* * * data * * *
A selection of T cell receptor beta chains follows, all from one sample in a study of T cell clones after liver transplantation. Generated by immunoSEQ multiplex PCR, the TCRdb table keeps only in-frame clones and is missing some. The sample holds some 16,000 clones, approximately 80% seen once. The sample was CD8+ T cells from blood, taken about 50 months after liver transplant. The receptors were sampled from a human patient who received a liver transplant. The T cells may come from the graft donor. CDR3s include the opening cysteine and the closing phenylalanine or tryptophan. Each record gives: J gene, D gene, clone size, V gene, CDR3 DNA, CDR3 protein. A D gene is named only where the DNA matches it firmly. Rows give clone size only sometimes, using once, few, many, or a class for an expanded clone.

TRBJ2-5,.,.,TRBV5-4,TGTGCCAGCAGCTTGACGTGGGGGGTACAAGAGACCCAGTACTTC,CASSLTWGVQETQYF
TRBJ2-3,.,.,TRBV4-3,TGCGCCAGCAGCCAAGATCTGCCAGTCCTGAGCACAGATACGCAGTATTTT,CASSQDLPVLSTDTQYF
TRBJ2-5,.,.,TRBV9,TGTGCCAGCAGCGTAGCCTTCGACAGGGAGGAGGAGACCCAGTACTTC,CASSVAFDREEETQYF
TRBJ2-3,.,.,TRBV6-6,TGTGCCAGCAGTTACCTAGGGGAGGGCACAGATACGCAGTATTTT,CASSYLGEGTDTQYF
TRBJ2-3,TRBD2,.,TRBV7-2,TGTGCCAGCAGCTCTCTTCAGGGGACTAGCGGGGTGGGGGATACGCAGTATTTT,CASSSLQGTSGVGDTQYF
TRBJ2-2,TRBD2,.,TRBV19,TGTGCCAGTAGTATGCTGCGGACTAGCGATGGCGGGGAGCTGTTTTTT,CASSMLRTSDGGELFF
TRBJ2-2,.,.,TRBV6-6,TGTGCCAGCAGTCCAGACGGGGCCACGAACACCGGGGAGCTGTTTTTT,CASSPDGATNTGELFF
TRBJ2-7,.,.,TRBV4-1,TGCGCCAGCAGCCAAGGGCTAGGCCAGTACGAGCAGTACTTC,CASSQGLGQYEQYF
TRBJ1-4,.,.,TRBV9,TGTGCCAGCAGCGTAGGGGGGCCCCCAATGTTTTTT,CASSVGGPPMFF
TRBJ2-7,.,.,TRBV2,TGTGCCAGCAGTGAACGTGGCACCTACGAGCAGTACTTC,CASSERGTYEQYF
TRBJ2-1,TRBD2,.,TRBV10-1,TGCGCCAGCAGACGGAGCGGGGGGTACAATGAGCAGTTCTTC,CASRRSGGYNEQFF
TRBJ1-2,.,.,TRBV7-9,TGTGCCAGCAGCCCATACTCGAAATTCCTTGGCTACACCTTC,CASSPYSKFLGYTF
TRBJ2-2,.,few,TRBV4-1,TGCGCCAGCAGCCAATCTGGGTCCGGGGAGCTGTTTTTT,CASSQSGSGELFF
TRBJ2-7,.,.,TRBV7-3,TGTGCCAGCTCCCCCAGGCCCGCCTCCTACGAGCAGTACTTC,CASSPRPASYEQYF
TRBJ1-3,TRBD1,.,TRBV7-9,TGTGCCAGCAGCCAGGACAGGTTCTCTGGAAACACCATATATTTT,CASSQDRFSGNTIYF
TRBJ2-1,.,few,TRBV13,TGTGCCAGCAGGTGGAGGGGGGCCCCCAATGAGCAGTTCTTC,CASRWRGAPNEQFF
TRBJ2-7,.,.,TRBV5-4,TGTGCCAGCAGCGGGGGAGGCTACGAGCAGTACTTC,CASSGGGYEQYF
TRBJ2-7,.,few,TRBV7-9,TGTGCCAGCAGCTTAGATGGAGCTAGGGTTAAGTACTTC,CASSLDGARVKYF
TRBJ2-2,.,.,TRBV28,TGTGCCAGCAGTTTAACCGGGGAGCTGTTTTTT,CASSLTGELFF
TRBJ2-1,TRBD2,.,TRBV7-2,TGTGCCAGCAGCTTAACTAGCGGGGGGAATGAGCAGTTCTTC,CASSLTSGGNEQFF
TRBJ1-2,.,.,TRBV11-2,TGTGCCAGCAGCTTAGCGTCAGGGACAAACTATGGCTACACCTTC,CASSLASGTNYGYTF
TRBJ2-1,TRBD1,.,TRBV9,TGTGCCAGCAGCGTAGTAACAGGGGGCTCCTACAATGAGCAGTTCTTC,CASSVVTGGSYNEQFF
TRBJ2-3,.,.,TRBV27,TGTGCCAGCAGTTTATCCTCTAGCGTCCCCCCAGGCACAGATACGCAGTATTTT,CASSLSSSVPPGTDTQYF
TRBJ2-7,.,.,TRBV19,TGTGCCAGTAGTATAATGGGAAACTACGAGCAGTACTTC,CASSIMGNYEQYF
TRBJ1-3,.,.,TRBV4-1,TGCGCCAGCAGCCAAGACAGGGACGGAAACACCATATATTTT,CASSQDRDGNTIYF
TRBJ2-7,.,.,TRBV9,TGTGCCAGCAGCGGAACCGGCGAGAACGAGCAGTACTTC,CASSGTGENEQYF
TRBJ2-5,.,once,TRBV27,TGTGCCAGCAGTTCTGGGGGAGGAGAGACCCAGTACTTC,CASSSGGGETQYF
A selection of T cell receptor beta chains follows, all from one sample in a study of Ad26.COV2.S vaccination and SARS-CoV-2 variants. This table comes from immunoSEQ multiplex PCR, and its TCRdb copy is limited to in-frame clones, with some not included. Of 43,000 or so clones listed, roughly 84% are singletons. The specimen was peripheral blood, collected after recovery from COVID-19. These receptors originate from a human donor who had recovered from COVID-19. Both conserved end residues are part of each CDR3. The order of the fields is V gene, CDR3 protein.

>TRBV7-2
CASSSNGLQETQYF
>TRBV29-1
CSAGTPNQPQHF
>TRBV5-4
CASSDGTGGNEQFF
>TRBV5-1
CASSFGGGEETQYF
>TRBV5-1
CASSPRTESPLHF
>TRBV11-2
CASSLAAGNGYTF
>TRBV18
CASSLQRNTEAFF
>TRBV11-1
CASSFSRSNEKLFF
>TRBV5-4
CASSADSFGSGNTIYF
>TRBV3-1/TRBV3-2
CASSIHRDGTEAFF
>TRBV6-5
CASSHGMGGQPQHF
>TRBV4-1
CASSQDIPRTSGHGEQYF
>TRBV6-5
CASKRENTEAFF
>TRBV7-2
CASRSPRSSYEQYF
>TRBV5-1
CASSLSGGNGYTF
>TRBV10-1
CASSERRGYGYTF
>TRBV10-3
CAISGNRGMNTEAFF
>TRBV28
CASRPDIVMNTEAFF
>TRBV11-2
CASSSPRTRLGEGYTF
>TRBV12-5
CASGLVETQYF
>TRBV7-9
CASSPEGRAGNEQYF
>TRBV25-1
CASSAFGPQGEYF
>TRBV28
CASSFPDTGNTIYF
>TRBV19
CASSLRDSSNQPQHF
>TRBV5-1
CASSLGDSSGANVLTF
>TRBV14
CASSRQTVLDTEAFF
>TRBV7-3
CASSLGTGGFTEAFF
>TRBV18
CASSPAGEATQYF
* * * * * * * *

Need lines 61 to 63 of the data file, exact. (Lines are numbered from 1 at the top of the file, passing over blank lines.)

CASSERRGYGYTF
>TRBV10-3
CAISGNRGMNTEAFF